Court of Appeal (Criminal Division) Regina v B.T.  Lord Justice Malin, Mr Justice Stevens and Mr Justice Coughlin The defendant, E, a boy aged 12 at the time of the offence, was charged with sexually assaulting his cousin, a 16 year old girl contrary to section 5 of the Sexual Offences Act 2003. On 26th February 2004, the appellant was convicted of sexual assault contrary to clause 2 of the Sexual Offences Bill 2003. He appeals against this judgement with the leave of the Full Court. APPEAL from the Crown Court The facts are stated in the opinion of Lord Justice Malin. This is an appeal from the judgement of Heaton J which sets out with care the background to the application and his findings thereon. I will start this judgement by setting out what he said. He said this: "On 16th January 2004 the applicant was accused of sexually assaulting his cousin. The circumstances of this assault were as follows; the appellant, aged 12 years at the time of the assault, is an orphan who attends an all-boys preparatory school run by a strict religious sect and spends the school holidays with his aunt, uncle and cousin F, who is 16 years old. He found a book called "The Joy of Sex" and was intrigued by the anatomical differences between men and women which are shown in the book." "After looking at the pictures in this book, he lifted the skirt of his sleeping cousin and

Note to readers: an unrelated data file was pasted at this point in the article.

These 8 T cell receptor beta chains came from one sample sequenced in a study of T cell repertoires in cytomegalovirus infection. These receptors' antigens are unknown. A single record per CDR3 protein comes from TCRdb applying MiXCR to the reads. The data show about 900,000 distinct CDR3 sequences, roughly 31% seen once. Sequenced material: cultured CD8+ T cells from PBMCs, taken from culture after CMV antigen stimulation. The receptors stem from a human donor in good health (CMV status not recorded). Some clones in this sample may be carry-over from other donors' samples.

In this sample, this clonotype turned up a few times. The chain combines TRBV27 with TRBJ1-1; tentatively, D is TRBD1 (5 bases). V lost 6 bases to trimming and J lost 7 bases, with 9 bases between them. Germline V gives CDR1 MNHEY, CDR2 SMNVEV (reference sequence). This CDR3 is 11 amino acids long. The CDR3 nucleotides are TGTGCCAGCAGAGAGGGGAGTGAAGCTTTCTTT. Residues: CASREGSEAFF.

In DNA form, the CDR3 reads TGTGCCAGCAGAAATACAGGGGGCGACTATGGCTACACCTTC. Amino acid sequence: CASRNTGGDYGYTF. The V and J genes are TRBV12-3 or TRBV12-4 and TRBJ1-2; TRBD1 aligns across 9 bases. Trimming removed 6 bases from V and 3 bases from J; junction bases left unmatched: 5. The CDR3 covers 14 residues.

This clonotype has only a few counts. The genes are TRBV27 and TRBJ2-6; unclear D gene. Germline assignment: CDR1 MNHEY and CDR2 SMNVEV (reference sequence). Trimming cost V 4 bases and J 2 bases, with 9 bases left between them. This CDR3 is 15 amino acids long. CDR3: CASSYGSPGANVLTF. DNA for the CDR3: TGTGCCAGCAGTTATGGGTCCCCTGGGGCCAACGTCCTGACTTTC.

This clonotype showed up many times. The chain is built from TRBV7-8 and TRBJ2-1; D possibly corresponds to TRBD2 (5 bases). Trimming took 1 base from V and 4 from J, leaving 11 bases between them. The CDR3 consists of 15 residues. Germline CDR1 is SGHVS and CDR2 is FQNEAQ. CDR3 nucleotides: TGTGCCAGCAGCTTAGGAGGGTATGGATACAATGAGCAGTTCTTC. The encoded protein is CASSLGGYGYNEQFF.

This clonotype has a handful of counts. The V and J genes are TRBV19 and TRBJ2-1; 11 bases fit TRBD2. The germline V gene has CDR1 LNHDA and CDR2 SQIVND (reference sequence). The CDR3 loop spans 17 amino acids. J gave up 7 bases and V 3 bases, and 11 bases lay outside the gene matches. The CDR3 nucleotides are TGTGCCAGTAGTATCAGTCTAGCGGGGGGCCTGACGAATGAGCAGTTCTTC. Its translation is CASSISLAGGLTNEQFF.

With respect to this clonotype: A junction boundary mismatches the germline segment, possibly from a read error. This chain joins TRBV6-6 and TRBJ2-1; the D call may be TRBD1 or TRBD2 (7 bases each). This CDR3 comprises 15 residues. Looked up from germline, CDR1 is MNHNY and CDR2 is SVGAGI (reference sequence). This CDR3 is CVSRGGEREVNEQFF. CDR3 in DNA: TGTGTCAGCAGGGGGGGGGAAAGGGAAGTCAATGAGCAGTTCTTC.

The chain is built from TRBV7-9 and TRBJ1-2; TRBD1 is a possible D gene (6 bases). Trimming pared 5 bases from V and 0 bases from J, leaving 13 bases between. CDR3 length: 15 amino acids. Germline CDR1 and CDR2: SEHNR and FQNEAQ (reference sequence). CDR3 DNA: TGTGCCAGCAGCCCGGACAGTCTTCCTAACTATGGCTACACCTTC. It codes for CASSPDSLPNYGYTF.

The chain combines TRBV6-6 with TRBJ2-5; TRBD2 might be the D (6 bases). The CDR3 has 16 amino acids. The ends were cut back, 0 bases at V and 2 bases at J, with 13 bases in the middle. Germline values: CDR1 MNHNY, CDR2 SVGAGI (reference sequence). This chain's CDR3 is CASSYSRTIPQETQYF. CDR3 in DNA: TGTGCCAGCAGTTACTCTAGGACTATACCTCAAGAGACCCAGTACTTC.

Provocation Essay For a person to be criminally liable they must be commit the relevant prohibited act, or omission; the actus reus, and also be in the requisite mental state; mens rea, and also have no valid defence. Defences available cover situations such as insanity, duress or intoxication. However the Courts have accepted that there are situations in which a defendant has committed the relevant actus reus for murder, and also displayed thee relevant mens rea, and does not have a reasonable defence, however in the interests of giving the judges discretion and avoiding the mandatory life sentence dictated by a verdict of murder, the Courts have prepared to accept a series of partial defences to murder. The mandatory life sentence is often seen as unfair, as it does not allow for the circumstances of the case, and can often lead to juries returning 'not guilty' verdicts, in particularly emotional cases where they do not believe the defendant qualifies as 'murderer'. The defences introduced are considered special defences, in that they are only available to defendants charged with murder, and are also partial defences in that they do not completely absolve the defendant from liability; but instead allow a verdict of manslaughter. It has been suggested that as many as 45 percent of killings are committed by people who lose their temper. The partial defence of provocation has